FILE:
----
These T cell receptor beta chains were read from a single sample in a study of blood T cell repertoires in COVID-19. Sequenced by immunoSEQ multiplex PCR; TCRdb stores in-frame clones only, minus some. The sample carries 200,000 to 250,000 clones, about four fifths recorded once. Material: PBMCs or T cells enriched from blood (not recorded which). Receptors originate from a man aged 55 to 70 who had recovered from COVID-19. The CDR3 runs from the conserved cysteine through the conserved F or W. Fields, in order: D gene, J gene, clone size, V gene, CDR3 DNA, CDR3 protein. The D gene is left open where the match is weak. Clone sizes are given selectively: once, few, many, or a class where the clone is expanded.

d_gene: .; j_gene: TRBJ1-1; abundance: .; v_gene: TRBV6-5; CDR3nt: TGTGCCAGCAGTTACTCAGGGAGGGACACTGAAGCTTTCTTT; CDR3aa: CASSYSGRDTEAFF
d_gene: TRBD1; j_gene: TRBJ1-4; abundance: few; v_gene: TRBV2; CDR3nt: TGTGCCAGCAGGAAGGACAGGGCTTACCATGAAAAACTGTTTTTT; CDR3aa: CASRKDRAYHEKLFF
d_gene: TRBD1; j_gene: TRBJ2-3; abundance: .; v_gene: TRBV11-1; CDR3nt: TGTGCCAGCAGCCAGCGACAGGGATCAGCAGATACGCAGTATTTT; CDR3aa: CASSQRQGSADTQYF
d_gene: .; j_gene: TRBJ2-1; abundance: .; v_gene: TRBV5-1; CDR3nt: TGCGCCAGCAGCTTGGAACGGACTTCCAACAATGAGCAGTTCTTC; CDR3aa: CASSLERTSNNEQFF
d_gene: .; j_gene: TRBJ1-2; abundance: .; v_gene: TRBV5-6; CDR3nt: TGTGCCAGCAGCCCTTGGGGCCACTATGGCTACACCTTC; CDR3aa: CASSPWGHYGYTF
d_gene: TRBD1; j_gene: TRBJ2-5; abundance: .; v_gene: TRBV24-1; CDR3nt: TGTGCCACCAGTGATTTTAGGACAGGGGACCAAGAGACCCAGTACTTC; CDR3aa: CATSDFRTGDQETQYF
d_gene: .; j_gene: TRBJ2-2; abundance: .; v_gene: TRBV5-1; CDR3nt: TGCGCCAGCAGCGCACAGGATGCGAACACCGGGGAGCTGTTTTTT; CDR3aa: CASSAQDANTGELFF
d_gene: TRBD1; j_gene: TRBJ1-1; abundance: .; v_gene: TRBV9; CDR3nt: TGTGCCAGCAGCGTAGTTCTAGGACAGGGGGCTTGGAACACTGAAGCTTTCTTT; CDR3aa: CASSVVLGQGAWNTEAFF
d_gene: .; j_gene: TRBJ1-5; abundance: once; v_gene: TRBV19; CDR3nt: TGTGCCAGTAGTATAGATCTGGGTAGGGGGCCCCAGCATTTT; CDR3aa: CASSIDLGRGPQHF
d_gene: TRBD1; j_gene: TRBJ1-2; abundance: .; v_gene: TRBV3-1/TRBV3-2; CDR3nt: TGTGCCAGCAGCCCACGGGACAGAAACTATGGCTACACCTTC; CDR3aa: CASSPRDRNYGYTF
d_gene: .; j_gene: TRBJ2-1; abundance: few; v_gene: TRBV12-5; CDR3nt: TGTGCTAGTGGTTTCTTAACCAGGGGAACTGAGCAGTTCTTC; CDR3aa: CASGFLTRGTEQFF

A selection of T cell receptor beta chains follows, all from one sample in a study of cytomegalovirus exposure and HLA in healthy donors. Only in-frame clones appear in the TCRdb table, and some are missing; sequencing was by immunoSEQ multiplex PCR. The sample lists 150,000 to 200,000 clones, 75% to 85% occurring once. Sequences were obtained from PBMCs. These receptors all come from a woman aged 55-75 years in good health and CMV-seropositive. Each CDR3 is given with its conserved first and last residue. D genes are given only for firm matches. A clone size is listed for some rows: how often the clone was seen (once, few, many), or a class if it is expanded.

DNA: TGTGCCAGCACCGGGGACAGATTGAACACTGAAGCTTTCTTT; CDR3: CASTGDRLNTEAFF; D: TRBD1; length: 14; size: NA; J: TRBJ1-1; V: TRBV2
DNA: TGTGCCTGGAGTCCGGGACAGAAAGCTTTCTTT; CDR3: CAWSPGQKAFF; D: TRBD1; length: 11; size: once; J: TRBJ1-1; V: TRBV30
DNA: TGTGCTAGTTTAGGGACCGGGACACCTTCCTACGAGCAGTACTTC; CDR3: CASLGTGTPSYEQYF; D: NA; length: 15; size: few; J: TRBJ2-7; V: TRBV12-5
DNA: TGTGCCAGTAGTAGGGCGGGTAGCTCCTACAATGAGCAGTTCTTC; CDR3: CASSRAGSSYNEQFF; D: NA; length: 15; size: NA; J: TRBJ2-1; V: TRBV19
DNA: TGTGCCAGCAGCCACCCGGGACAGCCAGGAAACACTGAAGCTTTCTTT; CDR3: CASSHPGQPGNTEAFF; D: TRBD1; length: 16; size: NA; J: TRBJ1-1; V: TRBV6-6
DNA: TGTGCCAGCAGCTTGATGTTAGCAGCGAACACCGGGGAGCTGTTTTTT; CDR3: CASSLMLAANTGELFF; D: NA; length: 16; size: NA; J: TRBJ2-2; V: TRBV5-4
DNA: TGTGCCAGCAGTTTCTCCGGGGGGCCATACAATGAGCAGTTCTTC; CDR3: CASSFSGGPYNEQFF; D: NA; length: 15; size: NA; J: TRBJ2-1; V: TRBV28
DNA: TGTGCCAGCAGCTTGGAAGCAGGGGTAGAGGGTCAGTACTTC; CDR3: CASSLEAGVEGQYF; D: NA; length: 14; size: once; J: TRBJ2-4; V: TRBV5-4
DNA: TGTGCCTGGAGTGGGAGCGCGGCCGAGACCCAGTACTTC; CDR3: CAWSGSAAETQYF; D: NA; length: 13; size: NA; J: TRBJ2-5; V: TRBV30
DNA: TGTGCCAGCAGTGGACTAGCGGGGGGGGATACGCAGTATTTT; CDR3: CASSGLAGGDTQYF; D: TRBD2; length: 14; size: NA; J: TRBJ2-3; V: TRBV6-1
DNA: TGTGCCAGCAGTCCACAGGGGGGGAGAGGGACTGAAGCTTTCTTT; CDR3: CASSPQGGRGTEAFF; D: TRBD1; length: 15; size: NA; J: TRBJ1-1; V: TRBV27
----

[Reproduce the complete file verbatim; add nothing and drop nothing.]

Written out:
These T cell receptor beta chains were read from a single sample in a study of blood T cell repertoires in COVID-19. Sequenced by immunoSEQ multiplex PCR; TCRdb stores in-frame clones only, minus some. The sample carries 200,000 to 250,000 clones, about four fifths recorded once. Material: PBMCs or T cells enriched from blood (not recorded which). Receptors originate from a man aged 55 to 70 who had recovered from COVID-19. The CDR3 runs from the conserved cysteine through the conserved F or W. Fields, in order: D gene, J gene, clone size, V gene, CDR3 DNA, CDR3 protein. The D gene is left open where the match is weak. Clone sizes are given selectively: once, few, many, or a class where the clone is expanded.

d_gene: .; j_gene: TRBJ1-1; abundance: .; v_gene: TRBV6-5; CDR3nt: TGTGCCAGCAGTTACTCAGGGAGGGACACTGAAGCTTTCTTT; CDR3aa: CASSYSGRDTEAFF
d_gene: TRBD1; j_gene: TRBJ1-4; abundance: few; v_gene: TRBV2; CDR3nt: TGTGCCAGCAGGAAGGACAGGGCTTACCATGAAAAACTGTTTTTT; CDR3aa: CASRKDRAYHEKLFF
d_gene: TRBD1; j_gene: TRBJ2-3; abundance: .; v_gene: TRBV11-1; CDR3nt: TGTGCCAGCAGCCAGCGACAGGGATCAGCAGATACGCAGTATTTT; CDR3aa: CASSQRQGSADTQYF
d_gene: .; j_gene: TRBJ2-1; abundance: .; v_gene: TRBV5-1; CDR3nt: TGCGCCAGCAGCTTGGAACGGACTTCCAACAATGAGCAGTTCTTC; CDR3aa: CASSLERTSNNEQFF
d_gene: .; j_gene: TRBJ1-2; abundance: .; v_gene: TRBV5-6; CDR3nt: TGTGCCAGCAGCCCTTGGGGCCACTATGGCTACACCTTC; CDR3aa: CASSPWGHYGYTF
d_gene: TRBD1; j_gene: TRBJ2-5; abundance: .; v_gene: TRBV24-1; CDR3nt: TGTGCCACCAGTGATTTTAGGACAGGGGACCAAGAGACCCAGTACTTC; CDR3aa: CATSDFRTGDQETQYF
d_gene: .; j_gene: TRBJ2-2; abundance: .; v_gene: TRBV5-1; CDR3nt: TGCGCCAGCAGCGCACAGGATGCGAACACCGGGGAGCTGTTTTTT; CDR3aa: CASSAQDANTGELFF
d_gene: TRBD1; j_gene: TRBJ1-1; abundance: .; v_gene: TRBV9; CDR3nt: TGTGCCAGCAGCGTAGTTCTAGGACAGGGGGCTTGGAACACTGAAGCTTTCTTT; CDR3aa: CASSVVLGQGAWNTEAFF
d_gene: .; j_gene: TRBJ1-5; abundance: once; v_gene: TRBV19; CDR3nt: TGTGCCAGTAGTATAGATCTGGGTAGGGGGCCCCAGCATTTT; CDR3aa: CASSIDLGRGPQHF
d_gene: TRBD1; j_gene: TRBJ1-2; abundance: .; v_gene: TRBV3-1/TRBV3-2; CDR3nt: TGTGCCAGCAGCCCACGGGACAGAAACTATGGCTACACCTTC; CDR3aa: CASSPRDRNYGYTF
d_gene: .; j_gene: TRBJ2-1; abundance: few; v_gene: TRBV12-5; CDR3nt: TGTGCTAGTGGTTTCTTAACCAGGGGAACTGAGCAGTTCTTC; CDR3aa: CASGFLTRGTEQFF

A selection of T cell receptor beta chains follows, all from one sample in a study of cytomegalovirus exposure and HLA in healthy donors. Only in-frame clones appear in the TCRdb table, and some are missing; sequencing was by immunoSEQ multiplex PCR. The sample lists 150,000 to 200,000 clones, 75% to 85% occurring once. Sequences were obtained from PBMCs. These receptors all come from a woman aged 55-75 years in good health and CMV-seropositive. Each CDR3 is given with its conserved first and last residue. D genes are given only for firm matches. A clone size is listed for some rows: how often the clone was seen (once, few, many), or a class if it is expanded.

DNA: TGTGCCAGCACCGGGGACAGATTGAACACTGAAGCTTTCTTT; CDR3: CASTGDRLNTEAFF; D: TRBD1; length: 14; size: NA; J: TRBJ1-1; V: TRBV2
DNA: TGTGCCTGGAGTCCGGGACAGAAAGCTTTCTTT; CDR3: CAWSPGQKAFF; D: TRBD1; length: 11; size: once; J: TRBJ1-1; V: TRBV30
DNA: TGTGCTAGTTTAGGGACCGGGACACCTTCCTACGAGCAGTACTTC; CDR3: CASLGTGTPSYEQYF; D: NA; length: 15; size: few; J: TRBJ2-7; V: TRBV12-5
DNA: TGTGCCAGTAGTAGGGCGGGTAGCTCCTACAATGAGCAGTTCTTC; CDR3: CASSRAGSSYNEQFF; D: NA; length: 15; size: NA; J: TRBJ2-1; V: TRBV19
DNA: TGTGCCAGCAGCCACCCGGGACAGCCAGGAAACACTGAAGCTTTCTTT; CDR3: CASSHPGQPGNTEAFF; D: TRBD1; length: 16; size: NA; J: TRBJ1-1; V: TRBV6-6
DNA: TGTGCCAGCAGCTTGATGTTAGCAGCGAACACCGGGGAGCTGTTTTTT; CDR3: CASSLMLAANTGELFF; D: NA; length: 16; size: NA; J: TRBJ2-2; V: TRBV5-4
DNA: TGTGCCAGCAGTTTCTCCGGGGGGCCATACAATGAGCAGTTCTTC; CDR3: CASSFSGGPYNEQFF; D: NA; length: 15; size: NA; J: TRBJ2-1; V: TRBV28
DNA: TGTGCCAGCAGCTTGGAAGCAGGGGTAGAGGGTCAGTACTTC; CDR3: CASSLEAGVEGQYF; D: NA; length: 14; size: once; J: TRBJ2-4; V: TRBV5-4
DNA: TGTGCCTGGAGTGGGAGCGCGGCCGAGACCCAGTACTTC; CDR3: CAWSGSAAETQYF; D: NA; length: 13; size: NA; J: TRBJ2-5; V: TRBV30
DNA: TGTGCCAGCAGTGGACTAGCGGGGGGGGATACGCAGTATTTT; CDR3: CASSGLAGGDTQYF; D: TRBD2; length: 14; size: NA; J: TRBJ2-3; V: TRBV6-1
DNA: TGTGCCAGCAGTCCACAGGGGGGGAGAGGGACTGAAGCTTTCTTT; CDR3: CASSPQGGRGTEAFF; D: TRBD1; length: 15; size: NA; J: TRBJ1-1; V: TRBV27